While ESL (English as a second language) or second language learners of any language are not considered disabled, the same approach – having a transcript available that they can read while listening to the audio or video file – helps them to better understand the material. Additionally, transcripts can be easily translated into a variety of languages making the audio and information available worldwide.
For those who are both deaf and blind, a transcript is the only way that they will be able to access the information in the video or audio file.
How transcripts help people without disabilities
Transcripts are also frequently used by people who are not disabled. As previously mentioned, a transcript is a valuable asset for translation into other languages. Transcripts are searchable, which helps all people find the information they are looking for. There is also a significant number of people who prefer to read content rather than watch or listen to it. Having a transcript provides these users with access to the information even if they never hit play.
Additionally, if a video or audio clip fails to load on your website, users will still have access to the transcript so that they can read information that would otherwise be lost by the failed video or audio embed.
Transcripts are good for search engine optimization
If your transcript is embedded directly on the page or post rather than being included as a linked document, there are also likely to be search engine optimization (SEO) benefits that are important to some organizations. This American Life, the NPR podcast, ran a study to see the impact of adding transcripts to their website and found:
- 7.23% increased user engagement,
- 4.36% increase in new inbound traffic, and
- 3.89% increase in backlinks.
These are just the results of one study, but there is no question that add additional text content will increase engagement and make your pages and posts more findable.
Transcripts are different from captions
Transcripts and captions are different. Captions include dialogue, identifications of who is speaking, and descriptions of important non-speech information conveyed through sounds, such as meaningful sound effects or vocal tone. In this way, the information conveyed in transcripts and captions is identical, but their method of delivery is different.
Captions are transcriptions of audio and dialogue in a video that are visible on the video and synconized with the video – meaning the text is visible on the video at the same time that the spoke words or sounds would be heard by a hearing person watching the video with the sound turned on. Captions can be open, meaning they are always visible, or closed. Closed captions can be turned off and on at the discretion of the viewer.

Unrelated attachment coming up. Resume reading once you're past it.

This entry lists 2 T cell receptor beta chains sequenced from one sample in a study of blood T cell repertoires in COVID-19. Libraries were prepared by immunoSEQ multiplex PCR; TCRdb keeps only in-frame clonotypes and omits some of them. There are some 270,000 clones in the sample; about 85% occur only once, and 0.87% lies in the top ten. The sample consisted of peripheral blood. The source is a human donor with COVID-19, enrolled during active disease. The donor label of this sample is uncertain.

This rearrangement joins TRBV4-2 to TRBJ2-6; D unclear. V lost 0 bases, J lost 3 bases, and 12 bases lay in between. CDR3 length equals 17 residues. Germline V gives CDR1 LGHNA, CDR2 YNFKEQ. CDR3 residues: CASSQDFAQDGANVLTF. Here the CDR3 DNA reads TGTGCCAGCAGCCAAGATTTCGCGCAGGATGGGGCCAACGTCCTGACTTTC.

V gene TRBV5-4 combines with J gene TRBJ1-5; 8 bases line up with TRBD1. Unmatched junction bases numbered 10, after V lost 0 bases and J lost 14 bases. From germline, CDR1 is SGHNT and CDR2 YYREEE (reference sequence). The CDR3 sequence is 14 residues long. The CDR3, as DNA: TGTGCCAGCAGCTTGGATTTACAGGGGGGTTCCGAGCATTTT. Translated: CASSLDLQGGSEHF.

Because captions are included on a video, they require the ability to see and are not available to blind or visually impaired users.
Do videos with captions still need a transcript?
Yes, even if you have captions on your video, you are required to provide a transcript for accessibility purposes for all prerecorded video, which includes live video made available for later viewing.
While providing captions satisfies the Americans with Disabilities Act (ADA) for providing an equivalent experience for people who are hard of hearing or deaf, captions are not accessible to people who are blind or visually impaired, or for those who are slow readers or relying on a translation tool to understand the language. Only a transcript can meet these accessibility needs
Basic transcripts vs descriptive transcripts
There are two different types of transcripts that you can create. Basic transcripts are transcripts that include text only for the speech and important non-speech audio in the video or audio file. The trasncripts are the most commonly used and are considered sufficient for most accessibility requirements.
If you would like to make your content accessible to people who are both deaf and blind, then you need a descriptive transcript for any video content. Many things that happen in videos are entirely visual, with no auditory component. For example, a person can make a facial expression but not say any words. The camera can show a mountain scene, but no one in the movie says, “this is a mountain scene.” Audio descriptions are the solution to make visual information in movies accessible to blind people. And a transcript that includes these descriptions would make videos accessible to deaf-blind people.